With A Danish Photographer of Idaho Indians, Joanna Cohan Scherer rescues from oblivion a remarkable photographer—Benedicte Wrensted—who greatly contributed to the visual legacy of the Northern Shoshone, Lemhi, and Bannock (“Sho-Ban”) American Indian tribes. This beautifully designed volume reproduces a substantial number of Wrensted’s photographs, along with a detailed description of each image, including the names of the subjects, their biographical data, and an ethnographic analysis of their Native attire.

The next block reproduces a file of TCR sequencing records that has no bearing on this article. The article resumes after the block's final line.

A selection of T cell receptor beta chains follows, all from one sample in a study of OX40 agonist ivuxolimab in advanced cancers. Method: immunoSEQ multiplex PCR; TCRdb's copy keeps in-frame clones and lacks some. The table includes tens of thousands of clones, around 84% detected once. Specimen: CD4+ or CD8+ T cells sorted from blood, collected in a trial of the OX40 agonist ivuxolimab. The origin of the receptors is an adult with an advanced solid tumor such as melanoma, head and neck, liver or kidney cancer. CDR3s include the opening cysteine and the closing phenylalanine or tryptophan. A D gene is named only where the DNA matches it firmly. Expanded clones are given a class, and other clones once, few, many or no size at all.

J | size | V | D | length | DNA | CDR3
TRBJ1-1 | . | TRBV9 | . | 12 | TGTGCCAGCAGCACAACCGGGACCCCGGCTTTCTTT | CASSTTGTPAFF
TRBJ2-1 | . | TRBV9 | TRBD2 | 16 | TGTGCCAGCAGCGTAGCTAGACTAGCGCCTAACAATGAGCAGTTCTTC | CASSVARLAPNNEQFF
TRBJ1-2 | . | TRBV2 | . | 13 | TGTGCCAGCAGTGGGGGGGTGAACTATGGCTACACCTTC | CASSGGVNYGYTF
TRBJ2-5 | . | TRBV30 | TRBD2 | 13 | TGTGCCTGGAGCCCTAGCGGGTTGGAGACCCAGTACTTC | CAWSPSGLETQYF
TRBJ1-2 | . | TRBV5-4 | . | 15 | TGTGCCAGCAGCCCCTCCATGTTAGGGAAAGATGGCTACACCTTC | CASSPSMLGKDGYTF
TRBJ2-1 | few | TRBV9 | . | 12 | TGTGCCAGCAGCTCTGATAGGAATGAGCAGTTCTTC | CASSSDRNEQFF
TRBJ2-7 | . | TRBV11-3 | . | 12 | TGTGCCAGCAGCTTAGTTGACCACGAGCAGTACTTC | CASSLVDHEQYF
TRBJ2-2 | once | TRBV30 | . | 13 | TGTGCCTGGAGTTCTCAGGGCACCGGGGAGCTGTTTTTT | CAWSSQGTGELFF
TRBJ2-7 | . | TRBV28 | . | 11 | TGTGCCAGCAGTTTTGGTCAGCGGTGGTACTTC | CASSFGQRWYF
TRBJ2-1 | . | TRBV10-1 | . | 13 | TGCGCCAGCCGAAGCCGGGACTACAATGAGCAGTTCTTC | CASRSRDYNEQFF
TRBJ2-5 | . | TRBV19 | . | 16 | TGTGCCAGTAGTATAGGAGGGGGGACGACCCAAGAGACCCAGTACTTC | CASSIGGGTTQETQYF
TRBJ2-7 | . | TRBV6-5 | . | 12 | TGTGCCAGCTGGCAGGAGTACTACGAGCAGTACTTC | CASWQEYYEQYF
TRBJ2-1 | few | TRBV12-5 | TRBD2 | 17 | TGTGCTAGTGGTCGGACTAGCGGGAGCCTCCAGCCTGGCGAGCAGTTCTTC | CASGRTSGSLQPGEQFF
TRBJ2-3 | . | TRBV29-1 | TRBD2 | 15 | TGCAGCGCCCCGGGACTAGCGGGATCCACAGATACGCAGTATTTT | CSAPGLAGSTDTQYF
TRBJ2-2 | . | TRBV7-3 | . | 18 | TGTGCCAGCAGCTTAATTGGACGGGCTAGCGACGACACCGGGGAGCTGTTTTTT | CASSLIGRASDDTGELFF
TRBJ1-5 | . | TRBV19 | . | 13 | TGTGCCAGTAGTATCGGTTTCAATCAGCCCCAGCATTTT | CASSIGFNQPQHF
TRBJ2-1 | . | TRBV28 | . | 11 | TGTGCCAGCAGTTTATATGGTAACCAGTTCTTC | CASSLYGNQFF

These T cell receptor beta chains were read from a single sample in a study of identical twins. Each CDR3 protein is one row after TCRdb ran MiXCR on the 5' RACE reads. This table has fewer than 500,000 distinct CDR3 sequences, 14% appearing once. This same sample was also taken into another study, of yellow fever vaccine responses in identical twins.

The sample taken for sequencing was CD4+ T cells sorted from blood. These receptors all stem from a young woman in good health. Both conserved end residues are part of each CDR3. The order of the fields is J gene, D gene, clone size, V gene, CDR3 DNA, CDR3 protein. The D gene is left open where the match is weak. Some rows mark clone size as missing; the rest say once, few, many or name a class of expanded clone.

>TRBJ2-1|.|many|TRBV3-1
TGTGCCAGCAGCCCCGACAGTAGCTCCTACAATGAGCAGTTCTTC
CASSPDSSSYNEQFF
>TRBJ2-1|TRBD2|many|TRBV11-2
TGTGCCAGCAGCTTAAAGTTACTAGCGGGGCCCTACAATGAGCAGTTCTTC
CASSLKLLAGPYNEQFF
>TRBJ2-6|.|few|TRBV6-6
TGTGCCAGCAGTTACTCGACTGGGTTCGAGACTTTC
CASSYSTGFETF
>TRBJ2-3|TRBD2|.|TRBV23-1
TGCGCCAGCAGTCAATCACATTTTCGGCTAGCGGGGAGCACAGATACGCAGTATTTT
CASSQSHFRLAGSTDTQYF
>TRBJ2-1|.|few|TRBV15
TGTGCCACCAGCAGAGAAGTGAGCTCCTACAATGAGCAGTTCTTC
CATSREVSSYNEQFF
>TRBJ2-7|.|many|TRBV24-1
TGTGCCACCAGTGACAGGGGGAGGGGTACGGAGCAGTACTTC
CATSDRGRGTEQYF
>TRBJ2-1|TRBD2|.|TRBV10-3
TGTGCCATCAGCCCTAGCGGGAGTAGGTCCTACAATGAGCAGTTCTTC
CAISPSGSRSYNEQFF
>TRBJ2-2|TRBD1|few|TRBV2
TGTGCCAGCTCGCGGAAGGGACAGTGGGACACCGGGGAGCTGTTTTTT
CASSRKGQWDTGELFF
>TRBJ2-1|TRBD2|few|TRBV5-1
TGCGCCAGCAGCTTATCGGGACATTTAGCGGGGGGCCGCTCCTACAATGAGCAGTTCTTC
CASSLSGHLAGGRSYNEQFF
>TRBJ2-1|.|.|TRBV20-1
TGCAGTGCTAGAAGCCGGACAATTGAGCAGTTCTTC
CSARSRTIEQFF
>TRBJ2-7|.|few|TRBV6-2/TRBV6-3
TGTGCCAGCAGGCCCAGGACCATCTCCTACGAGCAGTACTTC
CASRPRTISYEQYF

Wrensted, a Danish immigrant, opened her photographic studio in Pocatello, Idaho, in 1895 and worked as a commercial photographer there until 1912. Not only did white residents of Pocatello frequent her business, but so did many Sho-Bans from the neighboring Fort Hall Indian Reservation, who came singly and with their families to have portraits made. Sometimes her Indian clients wore traditional Native clothing and sometimes western-style suits or dresses, but Wrensted allowed the choice to be their own.
A Danish Photographer of Idaho Indians redresses decades of neglect by restoring both Wrensted and her Indian subjects to a place in history—Wrensted as a distinguished photographer and her clients as named persons. Today, prints of many of Wrensted’s photographs survive, proudly on display in The Sho-Ban Museum and in family homes.